Private Facebook groups are becoming a problem. Scratch that – they’ve been a problem for a minute now, but the toxicity is reaching fever pitch. Despite Facebook’s attempts to do nothing, they’re all out of ideas as to how to curtail the issue of toxic online culture being fostered in, curated by and rewarded from these such groups.
Many didn’t start that way. Many began with noble intentions of becoming an effective discussion hub before ending up as a dumping ground for sexist, racist and problematic behaviour.
The result is highly damaging for our mental health. Out of sight, out of mind doesn’t exactly work when we’re at the behest of dead-eyed algorithms, which almost seem to get a kick out of propagating us content which is holistically miserable. And in a way they do – they seek engagement; not good engagement, not positive engagement – engagement, and as sensational as possible.
“Researchers also say social media makes it easy for people to find these posts because their sensational content makes them more likely to be shared by users or recommended by the company’s algorithms,” The Wall Street Journal commented in their report following a mindblowing 600% increase in members of a Qanon group within a matter of months, on account of Facebook’s automated suggestion taking hold.
It doesn’t necessarily matter what the group may be about. We’ve all seen our local area groups collapse into chaos from time to time over recommendations for where to go to dinner that night. Hell, even Simpsons meme groups, now experiencing a boom on account of a) the entire catalogue now available via VOD and b) a year-long global pandemic that we could escape with said entire catalogue, bringing the series well and truly into meme culture and spawning a whole new appreciation for the show.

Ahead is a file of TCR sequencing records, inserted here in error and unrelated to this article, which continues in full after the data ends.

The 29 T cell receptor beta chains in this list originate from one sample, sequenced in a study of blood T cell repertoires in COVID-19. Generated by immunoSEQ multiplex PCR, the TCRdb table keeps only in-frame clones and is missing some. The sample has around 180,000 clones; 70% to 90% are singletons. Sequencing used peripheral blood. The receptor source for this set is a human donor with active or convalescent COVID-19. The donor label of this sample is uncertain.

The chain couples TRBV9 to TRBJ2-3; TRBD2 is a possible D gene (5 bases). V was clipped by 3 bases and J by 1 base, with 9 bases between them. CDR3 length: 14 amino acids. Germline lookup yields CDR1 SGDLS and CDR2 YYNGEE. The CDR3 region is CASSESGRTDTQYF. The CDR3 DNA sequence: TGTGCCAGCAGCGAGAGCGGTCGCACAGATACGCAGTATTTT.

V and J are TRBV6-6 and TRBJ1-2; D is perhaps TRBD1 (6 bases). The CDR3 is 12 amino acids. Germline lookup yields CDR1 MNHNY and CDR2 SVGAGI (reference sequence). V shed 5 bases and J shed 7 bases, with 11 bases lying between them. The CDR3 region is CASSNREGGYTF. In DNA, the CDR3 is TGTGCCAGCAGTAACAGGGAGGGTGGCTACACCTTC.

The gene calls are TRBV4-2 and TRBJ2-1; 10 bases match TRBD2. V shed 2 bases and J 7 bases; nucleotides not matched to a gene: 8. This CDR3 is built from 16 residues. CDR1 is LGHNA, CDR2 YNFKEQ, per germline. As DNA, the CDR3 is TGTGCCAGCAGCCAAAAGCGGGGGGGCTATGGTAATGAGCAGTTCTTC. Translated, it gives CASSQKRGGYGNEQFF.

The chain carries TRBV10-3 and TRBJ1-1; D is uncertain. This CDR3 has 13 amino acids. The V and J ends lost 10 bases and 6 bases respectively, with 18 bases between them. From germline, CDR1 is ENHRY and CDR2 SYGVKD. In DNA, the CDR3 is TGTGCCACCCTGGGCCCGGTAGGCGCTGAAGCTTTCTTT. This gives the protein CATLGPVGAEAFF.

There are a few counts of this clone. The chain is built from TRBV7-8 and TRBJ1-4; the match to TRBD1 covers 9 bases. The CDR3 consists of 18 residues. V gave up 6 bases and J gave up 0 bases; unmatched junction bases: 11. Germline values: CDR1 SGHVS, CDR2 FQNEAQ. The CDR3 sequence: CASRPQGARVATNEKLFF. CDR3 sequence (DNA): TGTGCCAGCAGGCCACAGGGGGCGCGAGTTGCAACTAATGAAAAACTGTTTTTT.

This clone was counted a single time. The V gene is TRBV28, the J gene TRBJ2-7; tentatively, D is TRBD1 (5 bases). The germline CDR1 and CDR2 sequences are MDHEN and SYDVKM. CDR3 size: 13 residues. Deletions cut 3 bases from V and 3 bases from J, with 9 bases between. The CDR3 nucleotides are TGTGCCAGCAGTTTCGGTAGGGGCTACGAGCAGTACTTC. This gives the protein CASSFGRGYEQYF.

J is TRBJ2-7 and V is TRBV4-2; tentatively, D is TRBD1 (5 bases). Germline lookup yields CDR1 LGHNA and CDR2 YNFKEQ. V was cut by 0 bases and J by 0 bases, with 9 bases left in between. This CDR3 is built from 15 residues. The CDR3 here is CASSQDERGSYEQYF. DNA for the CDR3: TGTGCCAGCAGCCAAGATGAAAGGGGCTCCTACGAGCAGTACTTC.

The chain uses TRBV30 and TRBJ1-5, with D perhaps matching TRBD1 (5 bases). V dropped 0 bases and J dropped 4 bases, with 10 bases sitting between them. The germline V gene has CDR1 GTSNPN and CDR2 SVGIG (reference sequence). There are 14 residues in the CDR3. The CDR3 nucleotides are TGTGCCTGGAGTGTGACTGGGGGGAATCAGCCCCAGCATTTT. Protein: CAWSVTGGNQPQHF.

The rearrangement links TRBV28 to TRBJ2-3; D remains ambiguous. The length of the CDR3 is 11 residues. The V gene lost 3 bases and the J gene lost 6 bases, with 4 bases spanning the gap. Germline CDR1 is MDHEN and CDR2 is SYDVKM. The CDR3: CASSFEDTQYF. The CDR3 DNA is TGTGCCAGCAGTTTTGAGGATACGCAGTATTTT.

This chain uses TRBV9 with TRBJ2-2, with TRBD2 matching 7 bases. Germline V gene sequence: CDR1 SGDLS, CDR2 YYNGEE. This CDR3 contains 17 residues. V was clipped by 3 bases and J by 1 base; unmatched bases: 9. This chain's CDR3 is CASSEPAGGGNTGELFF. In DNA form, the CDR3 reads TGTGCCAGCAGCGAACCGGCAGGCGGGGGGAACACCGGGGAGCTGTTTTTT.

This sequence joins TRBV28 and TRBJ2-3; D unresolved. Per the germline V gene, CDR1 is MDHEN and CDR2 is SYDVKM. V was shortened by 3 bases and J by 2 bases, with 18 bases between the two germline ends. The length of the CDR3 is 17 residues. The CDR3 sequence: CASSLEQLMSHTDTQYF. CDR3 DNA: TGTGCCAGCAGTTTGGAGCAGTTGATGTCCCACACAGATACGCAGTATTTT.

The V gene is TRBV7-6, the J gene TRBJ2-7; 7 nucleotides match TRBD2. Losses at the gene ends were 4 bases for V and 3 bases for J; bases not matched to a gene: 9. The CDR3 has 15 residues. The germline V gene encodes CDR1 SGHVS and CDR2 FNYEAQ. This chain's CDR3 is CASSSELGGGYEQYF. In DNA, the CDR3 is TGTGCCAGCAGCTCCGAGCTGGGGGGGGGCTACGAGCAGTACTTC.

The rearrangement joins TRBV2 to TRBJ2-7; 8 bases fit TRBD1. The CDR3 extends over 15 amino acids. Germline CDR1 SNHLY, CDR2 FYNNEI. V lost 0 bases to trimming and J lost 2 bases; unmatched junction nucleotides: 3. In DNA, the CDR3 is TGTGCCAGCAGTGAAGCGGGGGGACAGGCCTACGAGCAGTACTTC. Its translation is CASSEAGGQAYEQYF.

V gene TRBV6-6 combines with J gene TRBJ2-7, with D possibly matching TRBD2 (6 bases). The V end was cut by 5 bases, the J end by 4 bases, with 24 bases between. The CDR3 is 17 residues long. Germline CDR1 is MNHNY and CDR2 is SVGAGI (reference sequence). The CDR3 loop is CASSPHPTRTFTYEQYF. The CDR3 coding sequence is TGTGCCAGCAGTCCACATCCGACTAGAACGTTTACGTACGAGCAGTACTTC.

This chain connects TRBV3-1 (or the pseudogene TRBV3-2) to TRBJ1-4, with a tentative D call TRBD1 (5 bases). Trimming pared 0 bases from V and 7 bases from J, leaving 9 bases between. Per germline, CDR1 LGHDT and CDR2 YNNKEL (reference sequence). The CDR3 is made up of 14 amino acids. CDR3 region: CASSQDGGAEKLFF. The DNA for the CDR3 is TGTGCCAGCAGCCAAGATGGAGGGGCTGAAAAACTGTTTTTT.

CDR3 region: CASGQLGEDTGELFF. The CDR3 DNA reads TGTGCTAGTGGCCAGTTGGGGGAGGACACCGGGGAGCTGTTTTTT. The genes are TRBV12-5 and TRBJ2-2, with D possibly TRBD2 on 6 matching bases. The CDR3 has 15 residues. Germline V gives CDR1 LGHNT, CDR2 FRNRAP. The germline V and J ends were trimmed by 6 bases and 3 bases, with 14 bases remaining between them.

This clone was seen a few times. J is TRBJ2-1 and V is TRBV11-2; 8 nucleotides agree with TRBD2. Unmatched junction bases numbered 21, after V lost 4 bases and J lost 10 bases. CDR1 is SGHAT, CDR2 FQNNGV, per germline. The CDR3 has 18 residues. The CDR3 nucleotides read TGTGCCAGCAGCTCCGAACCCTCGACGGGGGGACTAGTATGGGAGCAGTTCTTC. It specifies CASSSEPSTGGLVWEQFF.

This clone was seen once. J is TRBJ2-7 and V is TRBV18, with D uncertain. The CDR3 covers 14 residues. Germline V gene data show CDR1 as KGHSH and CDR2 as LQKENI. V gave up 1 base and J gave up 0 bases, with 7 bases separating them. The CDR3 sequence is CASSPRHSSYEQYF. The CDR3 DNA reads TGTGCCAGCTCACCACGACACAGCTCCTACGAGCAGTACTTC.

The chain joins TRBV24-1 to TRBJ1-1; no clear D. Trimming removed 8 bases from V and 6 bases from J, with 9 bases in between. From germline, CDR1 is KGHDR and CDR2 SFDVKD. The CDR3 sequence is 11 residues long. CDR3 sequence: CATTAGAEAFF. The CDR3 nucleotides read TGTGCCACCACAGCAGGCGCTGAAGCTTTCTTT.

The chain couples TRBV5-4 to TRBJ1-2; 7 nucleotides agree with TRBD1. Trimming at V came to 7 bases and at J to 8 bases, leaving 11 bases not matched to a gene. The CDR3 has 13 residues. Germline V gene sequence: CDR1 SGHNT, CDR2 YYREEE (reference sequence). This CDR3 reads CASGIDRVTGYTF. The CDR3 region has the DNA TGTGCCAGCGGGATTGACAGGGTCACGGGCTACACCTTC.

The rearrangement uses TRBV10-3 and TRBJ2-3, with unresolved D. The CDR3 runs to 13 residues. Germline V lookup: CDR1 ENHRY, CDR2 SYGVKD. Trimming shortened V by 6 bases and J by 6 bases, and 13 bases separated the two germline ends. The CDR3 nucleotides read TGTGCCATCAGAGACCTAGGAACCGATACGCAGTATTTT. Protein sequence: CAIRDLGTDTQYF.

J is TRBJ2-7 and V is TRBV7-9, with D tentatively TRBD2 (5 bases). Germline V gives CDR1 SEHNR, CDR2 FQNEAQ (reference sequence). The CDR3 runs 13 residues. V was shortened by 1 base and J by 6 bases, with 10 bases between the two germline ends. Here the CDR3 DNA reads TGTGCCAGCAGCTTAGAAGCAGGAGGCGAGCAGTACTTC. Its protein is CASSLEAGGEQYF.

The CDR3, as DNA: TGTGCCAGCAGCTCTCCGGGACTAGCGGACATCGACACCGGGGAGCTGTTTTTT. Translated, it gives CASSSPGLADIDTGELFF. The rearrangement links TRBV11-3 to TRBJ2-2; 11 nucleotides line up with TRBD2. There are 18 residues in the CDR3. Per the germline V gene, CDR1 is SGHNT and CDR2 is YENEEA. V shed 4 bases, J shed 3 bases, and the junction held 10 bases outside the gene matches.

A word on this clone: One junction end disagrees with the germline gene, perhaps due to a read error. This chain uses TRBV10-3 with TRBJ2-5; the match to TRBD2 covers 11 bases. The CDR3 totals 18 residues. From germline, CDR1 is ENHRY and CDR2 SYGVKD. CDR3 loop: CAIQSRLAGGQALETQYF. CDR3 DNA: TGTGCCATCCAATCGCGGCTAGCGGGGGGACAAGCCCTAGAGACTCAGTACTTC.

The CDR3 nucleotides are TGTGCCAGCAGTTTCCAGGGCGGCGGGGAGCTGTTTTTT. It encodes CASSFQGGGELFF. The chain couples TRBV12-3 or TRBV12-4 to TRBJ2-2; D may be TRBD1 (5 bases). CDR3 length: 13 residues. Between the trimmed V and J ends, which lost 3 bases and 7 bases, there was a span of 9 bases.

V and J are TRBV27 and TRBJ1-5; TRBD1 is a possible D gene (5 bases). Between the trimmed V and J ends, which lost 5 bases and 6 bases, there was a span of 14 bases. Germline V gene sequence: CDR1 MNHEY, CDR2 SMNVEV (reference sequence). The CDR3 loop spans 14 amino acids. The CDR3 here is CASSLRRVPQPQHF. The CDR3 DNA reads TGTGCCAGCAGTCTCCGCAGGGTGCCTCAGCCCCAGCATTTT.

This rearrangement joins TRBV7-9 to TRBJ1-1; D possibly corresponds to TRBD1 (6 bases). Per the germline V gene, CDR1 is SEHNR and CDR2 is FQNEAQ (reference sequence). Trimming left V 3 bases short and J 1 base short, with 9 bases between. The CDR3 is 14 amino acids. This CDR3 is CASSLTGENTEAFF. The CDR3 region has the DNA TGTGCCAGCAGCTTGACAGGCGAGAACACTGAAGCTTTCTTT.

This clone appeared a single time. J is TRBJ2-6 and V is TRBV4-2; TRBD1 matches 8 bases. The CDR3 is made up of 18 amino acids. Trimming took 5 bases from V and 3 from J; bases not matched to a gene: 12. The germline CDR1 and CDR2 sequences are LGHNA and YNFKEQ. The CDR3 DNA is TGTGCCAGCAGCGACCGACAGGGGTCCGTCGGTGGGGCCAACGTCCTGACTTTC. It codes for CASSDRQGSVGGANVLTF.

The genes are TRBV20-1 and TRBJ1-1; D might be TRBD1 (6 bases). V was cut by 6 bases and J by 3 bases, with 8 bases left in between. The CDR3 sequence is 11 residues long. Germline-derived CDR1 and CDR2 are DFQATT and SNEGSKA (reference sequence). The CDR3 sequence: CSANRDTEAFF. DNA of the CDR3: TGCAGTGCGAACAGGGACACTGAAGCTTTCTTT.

But from the primordial ooze of this new digital trend sprung an outlier, a page that by name and nature is set to put our mind at ease via the new art form of Simpsons memes. And did I, a learned journalist, ever imagine myself using up precious bandwidth to do a write-up on a Facebook group? Hell no. But I also never imagined such a group to have such a profound impact on my and all 28,000 other members’ daily psyche. As such, it’s my civil duty to bring such a thing to your attention.
Meet Rancho Relaxo, a perfectly cromulent name taken from Season 3 Episode 15: ‘Homer Alone’, that’s turned into an online philosophy of curating wholesome engagement using wholesome Simpsons memes, and breath a big ol’ sigh of relief. We spoke with Ruby M, one of 7 adored admins on the page, to work out how they did it.
What was the situation that led to the creation of Rancho Relaxo?
Rancho Relaxo was created after our original group Obscure Simpsons Characters was started. After Obscure Simpsons Characters’ member count took off, people were starting to post content that was outside the guidelines, so we created Rancho Relaxo for people to post OC, memes and discussions.